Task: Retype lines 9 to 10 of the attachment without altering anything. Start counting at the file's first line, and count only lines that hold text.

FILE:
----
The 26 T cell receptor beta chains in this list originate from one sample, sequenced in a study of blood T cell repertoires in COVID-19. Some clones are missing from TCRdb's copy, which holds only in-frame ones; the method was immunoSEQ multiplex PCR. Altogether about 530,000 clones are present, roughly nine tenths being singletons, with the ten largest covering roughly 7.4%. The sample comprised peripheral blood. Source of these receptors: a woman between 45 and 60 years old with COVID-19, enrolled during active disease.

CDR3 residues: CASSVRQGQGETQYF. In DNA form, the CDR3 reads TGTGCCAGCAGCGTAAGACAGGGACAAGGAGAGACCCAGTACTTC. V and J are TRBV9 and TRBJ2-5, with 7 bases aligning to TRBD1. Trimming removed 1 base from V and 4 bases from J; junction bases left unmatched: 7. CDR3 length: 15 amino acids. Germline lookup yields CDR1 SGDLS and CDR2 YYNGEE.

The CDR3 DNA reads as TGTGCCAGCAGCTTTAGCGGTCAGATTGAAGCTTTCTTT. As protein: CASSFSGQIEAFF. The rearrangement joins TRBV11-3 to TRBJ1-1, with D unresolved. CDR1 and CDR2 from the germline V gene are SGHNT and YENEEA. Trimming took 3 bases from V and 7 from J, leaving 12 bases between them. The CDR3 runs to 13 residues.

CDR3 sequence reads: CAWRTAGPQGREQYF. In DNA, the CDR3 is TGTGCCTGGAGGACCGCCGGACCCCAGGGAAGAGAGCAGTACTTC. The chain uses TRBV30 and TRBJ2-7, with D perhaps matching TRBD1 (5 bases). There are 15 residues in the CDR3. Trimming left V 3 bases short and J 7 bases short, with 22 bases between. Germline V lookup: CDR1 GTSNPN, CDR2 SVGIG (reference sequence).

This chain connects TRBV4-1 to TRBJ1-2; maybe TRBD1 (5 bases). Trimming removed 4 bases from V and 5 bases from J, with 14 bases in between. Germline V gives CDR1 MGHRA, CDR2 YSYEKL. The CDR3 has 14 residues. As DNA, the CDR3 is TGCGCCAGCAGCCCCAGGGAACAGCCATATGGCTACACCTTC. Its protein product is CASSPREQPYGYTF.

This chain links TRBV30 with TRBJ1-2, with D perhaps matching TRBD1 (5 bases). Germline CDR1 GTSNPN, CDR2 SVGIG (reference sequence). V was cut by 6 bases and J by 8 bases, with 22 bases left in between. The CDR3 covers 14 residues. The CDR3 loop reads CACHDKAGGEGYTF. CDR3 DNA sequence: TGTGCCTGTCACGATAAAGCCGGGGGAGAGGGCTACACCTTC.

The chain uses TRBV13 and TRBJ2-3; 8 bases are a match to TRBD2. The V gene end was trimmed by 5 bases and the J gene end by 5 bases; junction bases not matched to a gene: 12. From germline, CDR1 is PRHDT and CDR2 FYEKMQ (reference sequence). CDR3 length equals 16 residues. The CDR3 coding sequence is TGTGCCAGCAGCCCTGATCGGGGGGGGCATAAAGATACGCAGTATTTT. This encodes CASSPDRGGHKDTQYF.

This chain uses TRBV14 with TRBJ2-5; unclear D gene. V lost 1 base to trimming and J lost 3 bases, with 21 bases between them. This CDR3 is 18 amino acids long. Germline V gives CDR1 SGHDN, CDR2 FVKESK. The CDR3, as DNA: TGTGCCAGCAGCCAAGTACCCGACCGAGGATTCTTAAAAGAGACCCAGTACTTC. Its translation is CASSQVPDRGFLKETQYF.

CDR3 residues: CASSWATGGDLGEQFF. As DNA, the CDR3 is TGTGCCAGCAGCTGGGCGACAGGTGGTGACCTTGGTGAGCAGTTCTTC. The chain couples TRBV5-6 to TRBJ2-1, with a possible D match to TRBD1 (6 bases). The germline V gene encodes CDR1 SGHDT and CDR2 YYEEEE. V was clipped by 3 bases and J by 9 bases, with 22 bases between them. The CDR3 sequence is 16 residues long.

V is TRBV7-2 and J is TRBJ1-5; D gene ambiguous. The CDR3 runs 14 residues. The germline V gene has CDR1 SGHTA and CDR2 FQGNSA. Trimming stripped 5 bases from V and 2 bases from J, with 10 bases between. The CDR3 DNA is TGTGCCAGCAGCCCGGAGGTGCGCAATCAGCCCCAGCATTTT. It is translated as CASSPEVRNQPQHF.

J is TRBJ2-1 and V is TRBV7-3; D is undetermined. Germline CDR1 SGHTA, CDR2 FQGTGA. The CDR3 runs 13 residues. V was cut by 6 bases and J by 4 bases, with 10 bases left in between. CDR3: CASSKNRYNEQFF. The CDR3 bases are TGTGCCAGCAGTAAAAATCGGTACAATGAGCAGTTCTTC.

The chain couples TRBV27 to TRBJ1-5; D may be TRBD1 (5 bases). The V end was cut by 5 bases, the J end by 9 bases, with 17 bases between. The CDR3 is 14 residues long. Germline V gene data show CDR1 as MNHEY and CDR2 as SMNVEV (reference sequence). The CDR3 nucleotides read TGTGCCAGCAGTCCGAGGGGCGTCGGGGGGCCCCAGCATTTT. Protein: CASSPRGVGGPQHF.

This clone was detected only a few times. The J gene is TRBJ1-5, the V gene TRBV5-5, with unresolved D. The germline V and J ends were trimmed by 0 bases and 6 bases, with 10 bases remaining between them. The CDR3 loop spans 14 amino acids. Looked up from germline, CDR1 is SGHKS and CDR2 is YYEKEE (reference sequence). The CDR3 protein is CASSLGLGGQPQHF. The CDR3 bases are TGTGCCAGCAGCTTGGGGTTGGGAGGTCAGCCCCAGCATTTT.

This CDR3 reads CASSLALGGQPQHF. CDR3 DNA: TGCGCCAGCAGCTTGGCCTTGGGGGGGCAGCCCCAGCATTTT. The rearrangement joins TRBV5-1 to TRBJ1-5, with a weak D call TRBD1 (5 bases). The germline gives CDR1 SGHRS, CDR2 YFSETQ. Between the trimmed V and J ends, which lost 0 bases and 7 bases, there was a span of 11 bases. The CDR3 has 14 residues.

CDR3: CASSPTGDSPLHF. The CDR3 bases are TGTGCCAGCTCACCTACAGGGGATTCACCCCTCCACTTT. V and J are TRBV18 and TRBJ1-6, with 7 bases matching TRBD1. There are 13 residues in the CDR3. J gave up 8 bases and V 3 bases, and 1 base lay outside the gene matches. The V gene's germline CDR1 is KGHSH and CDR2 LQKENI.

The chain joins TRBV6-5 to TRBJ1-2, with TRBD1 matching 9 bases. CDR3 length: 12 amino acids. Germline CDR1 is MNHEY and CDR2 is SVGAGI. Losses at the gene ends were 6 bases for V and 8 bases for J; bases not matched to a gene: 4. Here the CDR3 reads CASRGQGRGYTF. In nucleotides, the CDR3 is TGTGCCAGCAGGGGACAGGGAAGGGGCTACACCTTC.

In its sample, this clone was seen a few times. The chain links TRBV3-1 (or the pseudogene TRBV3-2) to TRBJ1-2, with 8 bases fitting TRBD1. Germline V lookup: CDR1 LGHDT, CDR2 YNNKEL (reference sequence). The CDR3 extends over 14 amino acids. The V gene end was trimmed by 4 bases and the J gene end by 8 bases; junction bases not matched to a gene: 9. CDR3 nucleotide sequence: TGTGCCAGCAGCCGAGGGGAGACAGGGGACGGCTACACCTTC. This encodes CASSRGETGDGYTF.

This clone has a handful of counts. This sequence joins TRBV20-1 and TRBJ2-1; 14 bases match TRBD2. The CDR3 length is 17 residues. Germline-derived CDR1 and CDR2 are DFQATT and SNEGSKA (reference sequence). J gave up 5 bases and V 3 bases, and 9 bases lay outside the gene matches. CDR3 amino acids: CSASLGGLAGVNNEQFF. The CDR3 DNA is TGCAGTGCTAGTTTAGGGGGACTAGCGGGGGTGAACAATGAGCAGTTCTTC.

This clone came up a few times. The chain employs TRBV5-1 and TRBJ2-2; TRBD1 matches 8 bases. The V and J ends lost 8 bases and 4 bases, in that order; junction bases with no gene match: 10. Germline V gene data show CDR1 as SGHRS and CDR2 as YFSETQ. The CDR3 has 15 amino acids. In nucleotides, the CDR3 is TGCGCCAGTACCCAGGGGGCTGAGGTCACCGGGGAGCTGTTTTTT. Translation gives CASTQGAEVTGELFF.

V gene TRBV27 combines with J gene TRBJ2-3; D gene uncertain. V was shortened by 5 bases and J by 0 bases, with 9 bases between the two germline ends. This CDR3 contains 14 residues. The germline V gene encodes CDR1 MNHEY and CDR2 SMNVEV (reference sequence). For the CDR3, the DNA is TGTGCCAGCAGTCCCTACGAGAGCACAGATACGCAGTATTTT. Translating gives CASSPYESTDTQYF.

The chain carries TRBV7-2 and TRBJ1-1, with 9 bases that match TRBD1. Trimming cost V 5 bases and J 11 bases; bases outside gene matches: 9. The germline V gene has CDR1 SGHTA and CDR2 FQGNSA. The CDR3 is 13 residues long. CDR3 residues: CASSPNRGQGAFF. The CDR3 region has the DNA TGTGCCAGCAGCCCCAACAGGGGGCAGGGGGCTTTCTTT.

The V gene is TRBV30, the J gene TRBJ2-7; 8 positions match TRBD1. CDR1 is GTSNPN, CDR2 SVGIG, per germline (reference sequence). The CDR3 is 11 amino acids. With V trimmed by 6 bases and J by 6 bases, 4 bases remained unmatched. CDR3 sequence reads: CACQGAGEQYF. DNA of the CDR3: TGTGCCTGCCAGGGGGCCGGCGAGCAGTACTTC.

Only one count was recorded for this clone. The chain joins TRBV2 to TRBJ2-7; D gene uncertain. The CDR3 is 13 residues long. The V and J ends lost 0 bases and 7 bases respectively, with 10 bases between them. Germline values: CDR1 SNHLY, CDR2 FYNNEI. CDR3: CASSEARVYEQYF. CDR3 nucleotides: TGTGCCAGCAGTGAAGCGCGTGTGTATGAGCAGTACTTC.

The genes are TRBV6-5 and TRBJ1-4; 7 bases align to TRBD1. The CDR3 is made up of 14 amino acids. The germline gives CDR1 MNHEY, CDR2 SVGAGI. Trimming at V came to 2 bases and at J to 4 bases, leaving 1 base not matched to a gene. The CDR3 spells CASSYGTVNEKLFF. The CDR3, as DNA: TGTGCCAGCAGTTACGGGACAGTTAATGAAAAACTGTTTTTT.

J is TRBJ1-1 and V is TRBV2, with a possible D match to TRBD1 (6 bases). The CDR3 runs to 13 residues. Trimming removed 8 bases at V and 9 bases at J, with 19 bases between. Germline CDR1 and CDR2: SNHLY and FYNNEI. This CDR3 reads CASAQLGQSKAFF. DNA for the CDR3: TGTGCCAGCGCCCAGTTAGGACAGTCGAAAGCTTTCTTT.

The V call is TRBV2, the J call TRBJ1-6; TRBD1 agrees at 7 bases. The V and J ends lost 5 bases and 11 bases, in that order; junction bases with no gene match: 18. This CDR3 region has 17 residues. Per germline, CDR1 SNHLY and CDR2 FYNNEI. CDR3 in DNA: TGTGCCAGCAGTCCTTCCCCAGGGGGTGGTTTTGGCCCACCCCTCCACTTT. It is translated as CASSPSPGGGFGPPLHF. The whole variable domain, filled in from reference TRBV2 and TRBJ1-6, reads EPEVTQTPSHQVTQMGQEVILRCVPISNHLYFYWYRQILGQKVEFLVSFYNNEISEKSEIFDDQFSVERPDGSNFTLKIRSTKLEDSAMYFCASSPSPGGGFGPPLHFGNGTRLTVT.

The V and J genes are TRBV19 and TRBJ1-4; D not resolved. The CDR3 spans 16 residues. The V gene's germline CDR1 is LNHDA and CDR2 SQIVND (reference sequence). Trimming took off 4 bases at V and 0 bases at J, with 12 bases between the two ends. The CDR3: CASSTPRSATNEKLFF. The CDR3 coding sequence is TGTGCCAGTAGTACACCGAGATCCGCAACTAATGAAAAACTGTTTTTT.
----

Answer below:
CDR3 residues: CASSWATGGDLGEQFF. As DNA, the CDR3 is TGTGCCAGCAGCTGGGCGACAGGTGGTGACCTTGGTGAGCAGTTCTTC. The chain couples TRBV5-6 to TRBJ2-1, with a possible D match to TRBD1 (6 bases). The germline V gene encodes CDR1 SGHDT and CDR2 YYEEEE. V was clipped by 3 bases and J by 9 bases, with 22 bases between them. The CDR3 sequence is 16 residues long.

V is TRBV7-2 and J is TRBJ1-5; D gene ambiguous. The CDR3 runs 14 residues. The germline V gene has CDR1 SGHTA and CDR2 FQGNSA. Trimming stripped 5 bases from V and 2 bases from J, with 10 bases between. The CDR3 DNA is TGTGCCAGCAGCCCGGAGGTGCGCAATCAGCCCCAGCATTTT. It is translated as CASSPEVRNQPQHF.